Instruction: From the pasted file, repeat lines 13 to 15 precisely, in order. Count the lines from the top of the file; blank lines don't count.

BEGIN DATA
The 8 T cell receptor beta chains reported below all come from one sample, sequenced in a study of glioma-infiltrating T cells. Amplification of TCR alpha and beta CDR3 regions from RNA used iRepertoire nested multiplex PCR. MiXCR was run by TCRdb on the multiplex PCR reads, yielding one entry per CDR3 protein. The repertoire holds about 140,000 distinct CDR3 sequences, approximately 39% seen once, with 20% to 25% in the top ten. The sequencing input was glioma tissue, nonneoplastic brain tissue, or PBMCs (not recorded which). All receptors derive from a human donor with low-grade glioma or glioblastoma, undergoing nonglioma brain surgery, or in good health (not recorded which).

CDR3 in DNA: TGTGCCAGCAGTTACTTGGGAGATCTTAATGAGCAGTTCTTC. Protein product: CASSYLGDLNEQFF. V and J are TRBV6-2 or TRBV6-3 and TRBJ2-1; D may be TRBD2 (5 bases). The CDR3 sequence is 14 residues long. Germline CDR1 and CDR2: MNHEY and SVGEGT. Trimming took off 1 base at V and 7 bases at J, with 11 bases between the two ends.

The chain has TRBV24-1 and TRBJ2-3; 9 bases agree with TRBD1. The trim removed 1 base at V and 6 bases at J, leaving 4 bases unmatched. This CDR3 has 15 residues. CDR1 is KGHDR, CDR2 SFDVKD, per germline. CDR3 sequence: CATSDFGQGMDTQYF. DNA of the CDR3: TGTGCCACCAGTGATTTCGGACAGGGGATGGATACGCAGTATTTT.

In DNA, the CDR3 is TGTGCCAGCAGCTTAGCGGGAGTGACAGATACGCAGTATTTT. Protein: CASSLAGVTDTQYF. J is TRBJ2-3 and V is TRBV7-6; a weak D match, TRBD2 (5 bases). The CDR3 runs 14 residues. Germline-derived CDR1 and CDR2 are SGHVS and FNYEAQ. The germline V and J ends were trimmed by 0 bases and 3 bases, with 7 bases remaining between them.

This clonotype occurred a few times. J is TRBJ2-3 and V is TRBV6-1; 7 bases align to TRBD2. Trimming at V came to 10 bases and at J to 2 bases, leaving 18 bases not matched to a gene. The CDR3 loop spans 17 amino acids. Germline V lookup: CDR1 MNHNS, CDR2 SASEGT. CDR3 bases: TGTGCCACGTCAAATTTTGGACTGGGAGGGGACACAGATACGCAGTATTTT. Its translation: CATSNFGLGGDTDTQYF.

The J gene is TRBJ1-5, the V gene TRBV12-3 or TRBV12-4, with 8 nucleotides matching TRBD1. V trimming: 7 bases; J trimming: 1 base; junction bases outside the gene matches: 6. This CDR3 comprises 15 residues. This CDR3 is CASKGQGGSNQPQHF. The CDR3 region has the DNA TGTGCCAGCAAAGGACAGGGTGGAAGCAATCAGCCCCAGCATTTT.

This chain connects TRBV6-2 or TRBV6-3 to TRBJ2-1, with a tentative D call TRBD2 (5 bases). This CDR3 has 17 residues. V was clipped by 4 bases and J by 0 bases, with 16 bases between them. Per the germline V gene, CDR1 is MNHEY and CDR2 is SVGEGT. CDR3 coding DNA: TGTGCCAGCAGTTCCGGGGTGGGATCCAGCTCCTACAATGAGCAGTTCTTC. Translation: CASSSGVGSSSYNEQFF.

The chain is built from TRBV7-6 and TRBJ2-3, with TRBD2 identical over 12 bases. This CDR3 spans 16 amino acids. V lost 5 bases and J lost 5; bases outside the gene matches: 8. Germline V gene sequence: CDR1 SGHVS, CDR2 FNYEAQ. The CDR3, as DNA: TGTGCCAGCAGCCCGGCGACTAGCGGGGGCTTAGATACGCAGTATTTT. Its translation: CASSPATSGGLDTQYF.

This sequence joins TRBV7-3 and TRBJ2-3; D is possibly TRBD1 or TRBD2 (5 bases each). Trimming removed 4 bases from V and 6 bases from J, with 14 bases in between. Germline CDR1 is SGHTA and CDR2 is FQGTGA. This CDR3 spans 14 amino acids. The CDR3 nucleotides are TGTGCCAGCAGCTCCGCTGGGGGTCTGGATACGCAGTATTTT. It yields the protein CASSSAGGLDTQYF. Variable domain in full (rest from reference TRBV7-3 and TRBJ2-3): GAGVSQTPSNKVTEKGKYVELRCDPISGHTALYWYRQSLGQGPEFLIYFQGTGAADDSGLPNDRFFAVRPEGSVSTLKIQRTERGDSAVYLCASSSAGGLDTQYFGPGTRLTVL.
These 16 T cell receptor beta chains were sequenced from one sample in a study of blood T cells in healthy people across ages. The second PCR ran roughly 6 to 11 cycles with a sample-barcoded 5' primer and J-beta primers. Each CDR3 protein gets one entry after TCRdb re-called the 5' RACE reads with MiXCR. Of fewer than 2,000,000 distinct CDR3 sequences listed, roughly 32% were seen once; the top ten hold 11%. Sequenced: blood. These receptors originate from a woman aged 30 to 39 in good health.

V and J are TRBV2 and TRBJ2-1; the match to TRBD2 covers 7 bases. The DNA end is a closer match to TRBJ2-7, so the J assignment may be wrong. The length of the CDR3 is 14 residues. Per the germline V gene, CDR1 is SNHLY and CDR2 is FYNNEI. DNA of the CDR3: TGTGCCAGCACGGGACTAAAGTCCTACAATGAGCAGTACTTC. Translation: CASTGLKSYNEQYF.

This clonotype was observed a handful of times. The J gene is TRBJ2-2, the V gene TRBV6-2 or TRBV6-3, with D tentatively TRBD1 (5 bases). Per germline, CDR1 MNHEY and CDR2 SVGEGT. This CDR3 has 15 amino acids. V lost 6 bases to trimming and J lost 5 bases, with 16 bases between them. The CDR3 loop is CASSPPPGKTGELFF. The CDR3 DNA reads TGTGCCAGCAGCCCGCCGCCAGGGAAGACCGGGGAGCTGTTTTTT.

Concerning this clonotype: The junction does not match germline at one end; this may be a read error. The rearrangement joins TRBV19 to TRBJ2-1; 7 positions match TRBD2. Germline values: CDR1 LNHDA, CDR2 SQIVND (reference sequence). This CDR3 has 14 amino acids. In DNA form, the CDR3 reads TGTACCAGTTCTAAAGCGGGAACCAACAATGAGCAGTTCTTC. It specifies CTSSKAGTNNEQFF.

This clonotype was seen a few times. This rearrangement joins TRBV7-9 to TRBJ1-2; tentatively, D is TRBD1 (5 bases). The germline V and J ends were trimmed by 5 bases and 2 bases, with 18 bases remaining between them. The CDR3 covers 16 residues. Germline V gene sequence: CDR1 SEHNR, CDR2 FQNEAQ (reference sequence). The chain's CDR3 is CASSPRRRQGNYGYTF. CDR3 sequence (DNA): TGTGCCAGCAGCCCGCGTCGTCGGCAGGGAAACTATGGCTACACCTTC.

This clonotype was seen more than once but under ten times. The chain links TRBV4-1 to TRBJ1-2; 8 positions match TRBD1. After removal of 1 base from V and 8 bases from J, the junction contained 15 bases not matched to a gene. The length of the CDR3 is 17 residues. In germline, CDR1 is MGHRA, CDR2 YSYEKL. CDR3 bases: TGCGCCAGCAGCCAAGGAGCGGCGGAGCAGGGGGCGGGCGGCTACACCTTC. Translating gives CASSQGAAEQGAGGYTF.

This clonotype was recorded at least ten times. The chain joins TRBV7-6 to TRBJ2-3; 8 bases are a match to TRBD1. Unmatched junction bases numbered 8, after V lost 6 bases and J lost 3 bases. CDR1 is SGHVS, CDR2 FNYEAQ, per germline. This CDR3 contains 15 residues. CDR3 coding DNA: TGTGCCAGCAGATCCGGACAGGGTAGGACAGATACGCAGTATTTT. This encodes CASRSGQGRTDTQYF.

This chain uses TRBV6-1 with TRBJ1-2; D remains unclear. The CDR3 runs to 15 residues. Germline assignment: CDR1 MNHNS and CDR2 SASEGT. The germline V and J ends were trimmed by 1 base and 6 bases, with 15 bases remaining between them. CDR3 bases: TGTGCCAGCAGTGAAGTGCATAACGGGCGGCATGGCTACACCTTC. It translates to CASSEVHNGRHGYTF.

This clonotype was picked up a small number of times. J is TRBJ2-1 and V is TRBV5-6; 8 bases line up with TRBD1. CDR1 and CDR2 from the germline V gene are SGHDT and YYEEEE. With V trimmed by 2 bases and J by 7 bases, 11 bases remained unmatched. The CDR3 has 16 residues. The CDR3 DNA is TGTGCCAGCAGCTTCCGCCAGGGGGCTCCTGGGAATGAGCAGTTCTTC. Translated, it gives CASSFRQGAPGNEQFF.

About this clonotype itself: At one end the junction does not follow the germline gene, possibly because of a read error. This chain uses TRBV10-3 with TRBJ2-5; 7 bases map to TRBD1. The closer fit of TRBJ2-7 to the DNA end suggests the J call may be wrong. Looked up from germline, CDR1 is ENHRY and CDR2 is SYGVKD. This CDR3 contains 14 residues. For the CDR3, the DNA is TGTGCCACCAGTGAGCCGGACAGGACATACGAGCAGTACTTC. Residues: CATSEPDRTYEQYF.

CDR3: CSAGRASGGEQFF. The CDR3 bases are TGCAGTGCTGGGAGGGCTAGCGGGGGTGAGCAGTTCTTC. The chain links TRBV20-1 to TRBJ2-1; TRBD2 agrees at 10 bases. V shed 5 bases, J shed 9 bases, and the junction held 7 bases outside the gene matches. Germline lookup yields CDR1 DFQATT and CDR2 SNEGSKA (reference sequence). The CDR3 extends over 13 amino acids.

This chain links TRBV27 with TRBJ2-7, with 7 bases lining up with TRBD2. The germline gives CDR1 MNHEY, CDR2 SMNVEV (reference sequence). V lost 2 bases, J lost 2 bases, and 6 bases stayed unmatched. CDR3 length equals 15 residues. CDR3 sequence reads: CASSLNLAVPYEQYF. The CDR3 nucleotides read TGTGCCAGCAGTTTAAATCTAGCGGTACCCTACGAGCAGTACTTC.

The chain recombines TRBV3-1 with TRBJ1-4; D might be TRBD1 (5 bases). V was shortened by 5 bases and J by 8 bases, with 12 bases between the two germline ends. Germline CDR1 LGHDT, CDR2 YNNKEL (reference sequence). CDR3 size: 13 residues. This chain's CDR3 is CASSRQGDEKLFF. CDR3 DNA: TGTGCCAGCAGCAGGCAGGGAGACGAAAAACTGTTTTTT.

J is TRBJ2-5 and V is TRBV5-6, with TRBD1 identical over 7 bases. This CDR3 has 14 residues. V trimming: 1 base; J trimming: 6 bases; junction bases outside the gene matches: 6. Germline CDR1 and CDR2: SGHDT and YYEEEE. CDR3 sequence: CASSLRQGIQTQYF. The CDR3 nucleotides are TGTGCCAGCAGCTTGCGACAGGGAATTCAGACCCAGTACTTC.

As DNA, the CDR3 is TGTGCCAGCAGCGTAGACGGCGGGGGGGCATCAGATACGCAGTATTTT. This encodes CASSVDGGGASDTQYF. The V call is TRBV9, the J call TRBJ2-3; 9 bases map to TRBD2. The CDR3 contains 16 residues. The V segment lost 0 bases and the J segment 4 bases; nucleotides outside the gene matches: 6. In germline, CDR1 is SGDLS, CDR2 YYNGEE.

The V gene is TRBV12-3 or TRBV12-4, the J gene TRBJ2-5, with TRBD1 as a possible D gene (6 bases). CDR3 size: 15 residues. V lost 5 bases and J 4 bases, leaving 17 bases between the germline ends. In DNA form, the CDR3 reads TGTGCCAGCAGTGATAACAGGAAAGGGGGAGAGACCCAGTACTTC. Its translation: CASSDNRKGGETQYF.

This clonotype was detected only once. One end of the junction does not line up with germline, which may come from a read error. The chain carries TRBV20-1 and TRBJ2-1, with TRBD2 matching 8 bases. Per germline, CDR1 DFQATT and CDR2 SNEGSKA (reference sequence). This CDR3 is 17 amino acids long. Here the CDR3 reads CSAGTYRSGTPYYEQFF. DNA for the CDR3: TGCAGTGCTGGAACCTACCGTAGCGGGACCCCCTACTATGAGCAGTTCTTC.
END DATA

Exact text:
Concerning this clonotype: The junction does not match germline at one end; this may be a read error. The rearrangement joins TRBV19 to TRBJ2-1; 7 positions match TRBD2. Germline values: CDR1 LNHDA, CDR2 SQIVND (reference sequence). This CDR3 has 14 amino acids. In DNA form, the CDR3 reads TGTACCAGTTCTAAAGCGGGAACCAACAATGAGCAGTTCTTC. It specifies CTSSKAGTNNEQFF.

This clonotype was seen a few times. This rearrangement joins TRBV7-9 to TRBJ1-2; tentatively, D is TRBD1 (5 bases). The germline V and J ends were trimmed by 5 bases and 2 bases, with 18 bases remaining between them. The CDR3 covers 16 residues. Germline V gene sequence: CDR1 SEHNR, CDR2 FQNEAQ (reference sequence). The chain's CDR3 is CASSPRRRQGNYGYTF. CDR3 sequence (DNA): TGTGCCAGCAGCCCGCGTCGTCGGCAGGGAAACTATGGCTACACCTTC.

This clonotype was seen more than once but under ten times. The chain links TRBV4-1 to TRBJ1-2; 8 positions match TRBD1. After removal of 1 base from V and 8 bases from J, the junction contained 15 bases not matched to a gene. The length of the CDR3 is 17 residues. In germline, CDR1 is MGHRA, CDR2 YSYEKL. CDR3 bases: TGCGCCAGCAGCCAAGGAGCGGCGGAGCAGGGGGCGGGCGGCTACACCTTC. Translating gives CASSQGAAEQGAGGYTF.